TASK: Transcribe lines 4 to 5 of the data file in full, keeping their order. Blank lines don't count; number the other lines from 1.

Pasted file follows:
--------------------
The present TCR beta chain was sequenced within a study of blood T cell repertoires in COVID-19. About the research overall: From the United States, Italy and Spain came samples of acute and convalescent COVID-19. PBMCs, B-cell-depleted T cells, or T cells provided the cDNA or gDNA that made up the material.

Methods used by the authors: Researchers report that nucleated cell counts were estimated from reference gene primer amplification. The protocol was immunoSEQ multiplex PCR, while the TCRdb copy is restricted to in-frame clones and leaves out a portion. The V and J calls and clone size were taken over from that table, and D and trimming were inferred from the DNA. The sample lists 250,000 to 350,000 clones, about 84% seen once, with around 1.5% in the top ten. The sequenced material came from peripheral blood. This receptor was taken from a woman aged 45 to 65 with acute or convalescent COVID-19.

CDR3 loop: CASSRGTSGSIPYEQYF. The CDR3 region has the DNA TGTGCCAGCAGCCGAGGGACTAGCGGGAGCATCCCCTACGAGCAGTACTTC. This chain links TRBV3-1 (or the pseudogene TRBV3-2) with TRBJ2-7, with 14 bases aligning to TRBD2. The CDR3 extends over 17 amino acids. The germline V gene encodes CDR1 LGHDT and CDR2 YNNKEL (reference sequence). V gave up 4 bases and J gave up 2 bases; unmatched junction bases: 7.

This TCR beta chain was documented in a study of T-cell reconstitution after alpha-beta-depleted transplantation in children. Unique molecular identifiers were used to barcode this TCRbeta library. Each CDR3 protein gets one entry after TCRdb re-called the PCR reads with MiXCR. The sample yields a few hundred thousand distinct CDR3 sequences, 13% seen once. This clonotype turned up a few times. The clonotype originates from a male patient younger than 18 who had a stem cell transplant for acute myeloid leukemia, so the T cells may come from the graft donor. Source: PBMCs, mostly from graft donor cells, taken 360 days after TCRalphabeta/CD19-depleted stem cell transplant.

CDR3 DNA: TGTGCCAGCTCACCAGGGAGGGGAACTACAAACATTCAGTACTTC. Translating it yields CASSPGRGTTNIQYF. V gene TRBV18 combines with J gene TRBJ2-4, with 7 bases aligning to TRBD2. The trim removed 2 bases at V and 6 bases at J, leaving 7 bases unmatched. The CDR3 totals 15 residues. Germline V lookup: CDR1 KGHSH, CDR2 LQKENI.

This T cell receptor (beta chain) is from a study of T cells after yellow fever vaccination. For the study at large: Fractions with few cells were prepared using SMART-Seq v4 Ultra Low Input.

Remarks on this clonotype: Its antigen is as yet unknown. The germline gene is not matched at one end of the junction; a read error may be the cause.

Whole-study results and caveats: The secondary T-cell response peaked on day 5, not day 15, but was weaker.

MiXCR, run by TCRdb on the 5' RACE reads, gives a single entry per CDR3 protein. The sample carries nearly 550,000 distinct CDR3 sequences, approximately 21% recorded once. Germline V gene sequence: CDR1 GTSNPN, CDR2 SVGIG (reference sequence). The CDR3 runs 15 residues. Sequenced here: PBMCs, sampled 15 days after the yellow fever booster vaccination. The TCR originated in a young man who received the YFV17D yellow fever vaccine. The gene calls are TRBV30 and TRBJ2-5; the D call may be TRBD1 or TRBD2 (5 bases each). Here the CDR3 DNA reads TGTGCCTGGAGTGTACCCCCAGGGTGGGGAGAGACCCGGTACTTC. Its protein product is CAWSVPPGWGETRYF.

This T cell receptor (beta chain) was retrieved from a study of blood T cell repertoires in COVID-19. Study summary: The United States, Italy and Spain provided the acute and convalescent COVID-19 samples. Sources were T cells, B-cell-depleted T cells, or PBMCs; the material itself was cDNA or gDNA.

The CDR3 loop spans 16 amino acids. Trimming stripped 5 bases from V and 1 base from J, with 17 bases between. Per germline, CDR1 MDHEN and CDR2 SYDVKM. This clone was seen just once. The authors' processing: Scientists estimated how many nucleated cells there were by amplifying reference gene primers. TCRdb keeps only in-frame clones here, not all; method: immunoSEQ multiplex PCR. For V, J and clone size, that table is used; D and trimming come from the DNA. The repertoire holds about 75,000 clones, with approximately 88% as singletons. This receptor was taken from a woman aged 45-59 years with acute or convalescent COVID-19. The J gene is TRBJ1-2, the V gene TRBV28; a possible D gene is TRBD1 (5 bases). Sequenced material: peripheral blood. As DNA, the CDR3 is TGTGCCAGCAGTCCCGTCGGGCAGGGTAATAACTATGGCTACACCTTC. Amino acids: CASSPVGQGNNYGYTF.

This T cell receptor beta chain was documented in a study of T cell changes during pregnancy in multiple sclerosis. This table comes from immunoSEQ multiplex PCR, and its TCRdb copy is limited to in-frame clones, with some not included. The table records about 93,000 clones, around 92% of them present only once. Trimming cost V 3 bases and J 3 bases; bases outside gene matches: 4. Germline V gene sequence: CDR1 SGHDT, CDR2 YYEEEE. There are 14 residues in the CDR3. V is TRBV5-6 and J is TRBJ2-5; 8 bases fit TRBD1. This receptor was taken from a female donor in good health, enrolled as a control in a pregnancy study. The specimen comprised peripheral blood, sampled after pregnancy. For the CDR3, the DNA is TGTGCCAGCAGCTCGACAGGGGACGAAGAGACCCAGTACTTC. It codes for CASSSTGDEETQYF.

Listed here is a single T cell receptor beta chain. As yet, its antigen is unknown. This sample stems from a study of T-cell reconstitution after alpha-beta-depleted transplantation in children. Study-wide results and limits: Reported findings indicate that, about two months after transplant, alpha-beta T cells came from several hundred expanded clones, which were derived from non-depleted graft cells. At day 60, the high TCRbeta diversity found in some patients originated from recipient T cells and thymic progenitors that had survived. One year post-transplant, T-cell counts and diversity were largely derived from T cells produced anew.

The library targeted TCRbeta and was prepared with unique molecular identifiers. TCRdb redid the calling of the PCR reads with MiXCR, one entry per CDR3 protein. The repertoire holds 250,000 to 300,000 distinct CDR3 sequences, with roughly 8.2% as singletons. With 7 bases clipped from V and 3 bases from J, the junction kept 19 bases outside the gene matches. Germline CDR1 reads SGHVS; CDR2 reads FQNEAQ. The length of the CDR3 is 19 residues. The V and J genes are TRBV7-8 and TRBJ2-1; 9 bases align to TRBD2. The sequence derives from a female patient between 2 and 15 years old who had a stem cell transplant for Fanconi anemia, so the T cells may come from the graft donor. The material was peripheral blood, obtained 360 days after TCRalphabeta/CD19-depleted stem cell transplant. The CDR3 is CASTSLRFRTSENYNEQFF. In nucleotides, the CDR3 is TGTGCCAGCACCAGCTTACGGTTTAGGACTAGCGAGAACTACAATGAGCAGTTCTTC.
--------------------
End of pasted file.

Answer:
This TCR beta chain was documented in a study of T-cell reconstitution after alpha-beta-depleted transplantation in children. Unique molecular identifiers were used to barcode this TCRbeta library. Each CDR3 protein gets one entry after TCRdb re-called the PCR reads with MiXCR. The sample yields a few hundred thousand distinct CDR3 sequences, 13% seen once. This clonotype turned up a few times. The clonotype originates from a male patient younger than 18 who had a stem cell transplant for acute myeloid leukemia, so the T cells may come from the graft donor. Source: PBMCs, mostly from graft donor cells, taken 360 days after TCRalphabeta/CD19-depleted stem cell transplant.

CDR3 DNA: TGTGCCAGCTCACCAGGGAGGGGAACTACAAACATTCAGTACTTC. Translating it yields CASSPGRGTTNIQYF. V gene TRBV18 combines with J gene TRBJ2-4, with 7 bases aligning to TRBD2. The trim removed 2 bases at V and 6 bases at J, leaving 7 bases unmatched. The CDR3 totals 15 residues. Germline V lookup: CDR1 KGHSH, CDR2 LQKENI.